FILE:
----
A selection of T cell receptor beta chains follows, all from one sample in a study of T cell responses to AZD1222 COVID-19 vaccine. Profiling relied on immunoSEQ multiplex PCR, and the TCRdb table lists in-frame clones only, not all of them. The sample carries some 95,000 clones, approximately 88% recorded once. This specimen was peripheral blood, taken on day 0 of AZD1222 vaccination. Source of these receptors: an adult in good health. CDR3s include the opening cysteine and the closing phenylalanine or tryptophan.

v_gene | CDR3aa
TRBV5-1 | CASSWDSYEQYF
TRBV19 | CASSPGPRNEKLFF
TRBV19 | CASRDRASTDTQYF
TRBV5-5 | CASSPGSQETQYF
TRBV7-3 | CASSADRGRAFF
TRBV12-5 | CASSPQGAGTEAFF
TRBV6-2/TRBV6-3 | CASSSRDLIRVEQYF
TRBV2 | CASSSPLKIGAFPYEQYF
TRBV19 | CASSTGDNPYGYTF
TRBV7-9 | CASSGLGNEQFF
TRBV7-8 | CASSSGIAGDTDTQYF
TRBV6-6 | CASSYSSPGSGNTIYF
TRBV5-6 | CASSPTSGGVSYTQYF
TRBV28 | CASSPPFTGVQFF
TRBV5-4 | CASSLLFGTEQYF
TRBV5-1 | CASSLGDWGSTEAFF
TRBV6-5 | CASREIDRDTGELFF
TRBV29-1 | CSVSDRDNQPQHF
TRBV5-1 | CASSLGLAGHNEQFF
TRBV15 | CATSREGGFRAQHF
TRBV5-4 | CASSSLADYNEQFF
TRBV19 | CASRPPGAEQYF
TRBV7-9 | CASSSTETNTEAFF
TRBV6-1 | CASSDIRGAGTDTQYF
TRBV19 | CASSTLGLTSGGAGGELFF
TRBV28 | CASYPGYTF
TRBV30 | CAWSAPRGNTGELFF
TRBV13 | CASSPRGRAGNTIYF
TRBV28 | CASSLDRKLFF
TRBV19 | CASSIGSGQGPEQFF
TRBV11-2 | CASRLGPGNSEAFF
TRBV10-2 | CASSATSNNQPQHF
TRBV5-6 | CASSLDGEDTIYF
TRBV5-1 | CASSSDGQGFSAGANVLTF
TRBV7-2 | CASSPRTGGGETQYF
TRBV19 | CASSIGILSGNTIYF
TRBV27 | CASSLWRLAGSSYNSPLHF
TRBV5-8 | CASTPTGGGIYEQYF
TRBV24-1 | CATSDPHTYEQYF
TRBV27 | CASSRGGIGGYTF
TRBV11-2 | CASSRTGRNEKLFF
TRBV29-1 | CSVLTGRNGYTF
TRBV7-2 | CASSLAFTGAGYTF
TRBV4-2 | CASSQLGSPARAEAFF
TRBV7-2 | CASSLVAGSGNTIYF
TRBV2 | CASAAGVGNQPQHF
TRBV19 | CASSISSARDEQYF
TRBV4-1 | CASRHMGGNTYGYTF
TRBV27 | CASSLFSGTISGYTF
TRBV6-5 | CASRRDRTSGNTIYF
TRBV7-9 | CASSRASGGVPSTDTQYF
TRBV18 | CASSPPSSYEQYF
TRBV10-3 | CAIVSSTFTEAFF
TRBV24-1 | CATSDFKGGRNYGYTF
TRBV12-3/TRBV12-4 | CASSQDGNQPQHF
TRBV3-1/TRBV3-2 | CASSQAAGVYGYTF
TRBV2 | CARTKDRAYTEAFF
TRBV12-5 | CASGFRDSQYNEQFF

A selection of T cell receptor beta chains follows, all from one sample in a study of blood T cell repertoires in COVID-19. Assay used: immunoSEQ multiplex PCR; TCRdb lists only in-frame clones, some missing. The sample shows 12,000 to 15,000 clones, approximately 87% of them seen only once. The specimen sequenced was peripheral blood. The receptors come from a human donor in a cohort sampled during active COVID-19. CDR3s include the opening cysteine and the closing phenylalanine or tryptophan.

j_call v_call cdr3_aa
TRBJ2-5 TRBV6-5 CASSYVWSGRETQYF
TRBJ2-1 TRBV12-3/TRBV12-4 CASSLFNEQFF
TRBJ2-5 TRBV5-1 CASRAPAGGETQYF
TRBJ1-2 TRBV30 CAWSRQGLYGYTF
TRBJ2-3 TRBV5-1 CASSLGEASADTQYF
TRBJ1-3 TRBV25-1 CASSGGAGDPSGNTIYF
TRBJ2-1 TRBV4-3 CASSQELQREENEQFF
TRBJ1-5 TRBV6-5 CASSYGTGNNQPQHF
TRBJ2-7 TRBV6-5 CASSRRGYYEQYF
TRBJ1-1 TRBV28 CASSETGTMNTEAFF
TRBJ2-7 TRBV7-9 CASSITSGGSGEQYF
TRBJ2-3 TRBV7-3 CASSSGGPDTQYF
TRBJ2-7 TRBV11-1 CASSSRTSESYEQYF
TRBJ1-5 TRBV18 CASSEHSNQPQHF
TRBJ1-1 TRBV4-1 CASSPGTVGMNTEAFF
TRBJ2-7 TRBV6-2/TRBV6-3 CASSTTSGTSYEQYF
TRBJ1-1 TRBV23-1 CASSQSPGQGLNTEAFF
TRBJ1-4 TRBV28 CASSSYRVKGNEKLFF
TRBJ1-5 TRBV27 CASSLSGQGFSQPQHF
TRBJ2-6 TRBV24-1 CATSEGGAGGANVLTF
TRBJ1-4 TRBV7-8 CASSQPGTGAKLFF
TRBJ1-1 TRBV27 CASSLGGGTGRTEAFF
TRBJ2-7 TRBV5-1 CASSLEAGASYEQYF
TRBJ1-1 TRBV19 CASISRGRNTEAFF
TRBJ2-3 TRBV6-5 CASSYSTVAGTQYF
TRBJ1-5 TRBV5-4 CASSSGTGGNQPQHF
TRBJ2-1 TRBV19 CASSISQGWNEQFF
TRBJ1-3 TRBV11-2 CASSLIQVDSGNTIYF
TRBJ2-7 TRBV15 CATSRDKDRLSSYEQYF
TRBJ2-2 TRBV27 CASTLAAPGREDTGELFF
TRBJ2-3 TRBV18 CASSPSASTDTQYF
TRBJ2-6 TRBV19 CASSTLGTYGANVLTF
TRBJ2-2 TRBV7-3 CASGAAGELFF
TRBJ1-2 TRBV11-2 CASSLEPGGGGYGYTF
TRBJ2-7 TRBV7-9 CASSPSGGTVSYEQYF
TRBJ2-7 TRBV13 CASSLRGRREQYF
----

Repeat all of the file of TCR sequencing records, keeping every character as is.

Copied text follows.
A selection of T cell receptor beta chains follows, all from one sample in a study of T cell responses to AZD1222 COVID-19 vaccine. Profiling relied on immunoSEQ multiplex PCR, and the TCRdb table lists in-frame clones only, not all of them. The sample carries some 95,000 clones, approximately 88% recorded once. This specimen was peripheral blood, taken on day 0 of AZD1222 vaccination. Source of these receptors: an adult in good health. CDR3s include the opening cysteine and the closing phenylalanine or tryptophan.

v_gene | CDR3aa
TRBV5-1 | CASSWDSYEQYF
TRBV19 | CASSPGPRNEKLFF
TRBV19 | CASRDRASTDTQYF
TRBV5-5 | CASSPGSQETQYF
TRBV7-3 | CASSADRGRAFF
TRBV12-5 | CASSPQGAGTEAFF
TRBV6-2/TRBV6-3 | CASSSRDLIRVEQYF
TRBV2 | CASSSPLKIGAFPYEQYF
TRBV19 | CASSTGDNPYGYTF
TRBV7-9 | CASSGLGNEQFF
TRBV7-8 | CASSSGIAGDTDTQYF
TRBV6-6 | CASSYSSPGSGNTIYF
TRBV5-6 | CASSPTSGGVSYTQYF
TRBV28 | CASSPPFTGVQFF
TRBV5-4 | CASSLLFGTEQYF
TRBV5-1 | CASSLGDWGSTEAFF
TRBV6-5 | CASREIDRDTGELFF
TRBV29-1 | CSVSDRDNQPQHF
TRBV5-1 | CASSLGLAGHNEQFF
TRBV15 | CATSREGGFRAQHF
TRBV5-4 | CASSSLADYNEQFF
TRBV19 | CASRPPGAEQYF
TRBV7-9 | CASSSTETNTEAFF
TRBV6-1 | CASSDIRGAGTDTQYF
TRBV19 | CASSTLGLTSGGAGGELFF
TRBV28 | CASYPGYTF
TRBV30 | CAWSAPRGNTGELFF
TRBV13 | CASSPRGRAGNTIYF
TRBV28 | CASSLDRKLFF
TRBV19 | CASSIGSGQGPEQFF
TRBV11-2 | CASRLGPGNSEAFF
TRBV10-2 | CASSATSNNQPQHF
TRBV5-6 | CASSLDGEDTIYF
TRBV5-1 | CASSSDGQGFSAGANVLTF
TRBV7-2 | CASSPRTGGGETQYF
TRBV19 | CASSIGILSGNTIYF
TRBV27 | CASSLWRLAGSSYNSPLHF
TRBV5-8 | CASTPTGGGIYEQYF
TRBV24-1 | CATSDPHTYEQYF
TRBV27 | CASSRGGIGGYTF
TRBV11-2 | CASSRTGRNEKLFF
TRBV29-1 | CSVLTGRNGYTF
TRBV7-2 | CASSLAFTGAGYTF
TRBV4-2 | CASSQLGSPARAEAFF
TRBV7-2 | CASSLVAGSGNTIYF
TRBV2 | CASAAGVGNQPQHF
TRBV19 | CASSISSARDEQYF
TRBV4-1 | CASRHMGGNTYGYTF
TRBV27 | CASSLFSGTISGYTF
TRBV6-5 | CASRRDRTSGNTIYF
TRBV7-9 | CASSRASGGVPSTDTQYF
TRBV18 | CASSPPSSYEQYF
TRBV10-3 | CAIVSSTFTEAFF
TRBV24-1 | CATSDFKGGRNYGYTF
TRBV12-3/TRBV12-4 | CASSQDGNQPQHF
TRBV3-1/TRBV3-2 | CASSQAAGVYGYTF
TRBV2 | CARTKDRAYTEAFF
TRBV12-5 | CASGFRDSQYNEQFF

A selection of T cell receptor beta chains follows, all from one sample in a study of blood T cell repertoires in COVID-19. Assay used: immunoSEQ multiplex PCR; TCRdb lists only in-frame clones, some missing. The sample shows 12,000 to 15,000 clones, approximately 87% of them seen only once. The specimen sequenced was peripheral blood. The receptors come from a human donor in a cohort sampled during active COVID-19. CDR3s include the opening cysteine and the closing phenylalanine or tryptophan.

j_call v_call cdr3_aa
TRBJ2-5 TRBV6-5 CASSYVWSGRETQYF
TRBJ2-1 TRBV12-3/TRBV12-4 CASSLFNEQFF
TRBJ2-5 TRBV5-1 CASRAPAGGETQYF
TRBJ1-2 TRBV30 CAWSRQGLYGYTF
TRBJ2-3 TRBV5-1 CASSLGEASADTQYF
TRBJ1-3 TRBV25-1 CASSGGAGDPSGNTIYF
TRBJ2-1 TRBV4-3 CASSQELQREENEQFF
TRBJ1-5 TRBV6-5 CASSYGTGNNQPQHF
TRBJ2-7 TRBV6-5 CASSRRGYYEQYF
TRBJ1-1 TRBV28 CASSETGTMNTEAFF
TRBJ2-7 TRBV7-9 CASSITSGGSGEQYF
TRBJ2-3 TRBV7-3 CASSSGGPDTQYF
TRBJ2-7 TRBV11-1 CASSSRTSESYEQYF
TRBJ1-5 TRBV18 CASSEHSNQPQHF
TRBJ1-1 TRBV4-1 CASSPGTVGMNTEAFF
TRBJ2-7 TRBV6-2/TRBV6-3 CASSTTSGTSYEQYF
TRBJ1-1 TRBV23-1 CASSQSPGQGLNTEAFF
TRBJ1-4 TRBV28 CASSSYRVKGNEKLFF
TRBJ1-5 TRBV27 CASSLSGQGFSQPQHF
TRBJ2-6 TRBV24-1 CATSEGGAGGANVLTF
TRBJ1-4 TRBV7-8 CASSQPGTGAKLFF
TRBJ1-1 TRBV27 CASSLGGGTGRTEAFF
TRBJ2-7 TRBV5-1 CASSLEAGASYEQYF
TRBJ1-1 TRBV19 CASISRGRNTEAFF
TRBJ2-3 TRBV6-5 CASSYSTVAGTQYF
TRBJ1-5 TRBV5-4 CASSSGTGGNQPQHF
TRBJ2-1 TRBV19 CASSISQGWNEQFF
TRBJ1-3 TRBV11-2 CASSLIQVDSGNTIYF
TRBJ2-7 TRBV15 CATSRDKDRLSSYEQYF
TRBJ2-2 TRBV27 CASTLAAPGREDTGELFF
TRBJ2-3 TRBV18 CASSPSASTDTQYF
TRBJ2-6 TRBV19 CASSTLGTYGANVLTF
TRBJ2-2 TRBV7-3 CASGAAGELFF
TRBJ1-2 TRBV11-2 CASSLEPGGGGYGYTF
TRBJ2-7 TRBV7-9 CASSPSGGTVSYEQYF
TRBJ2-7 TRBV13 CASSLRGRREQYF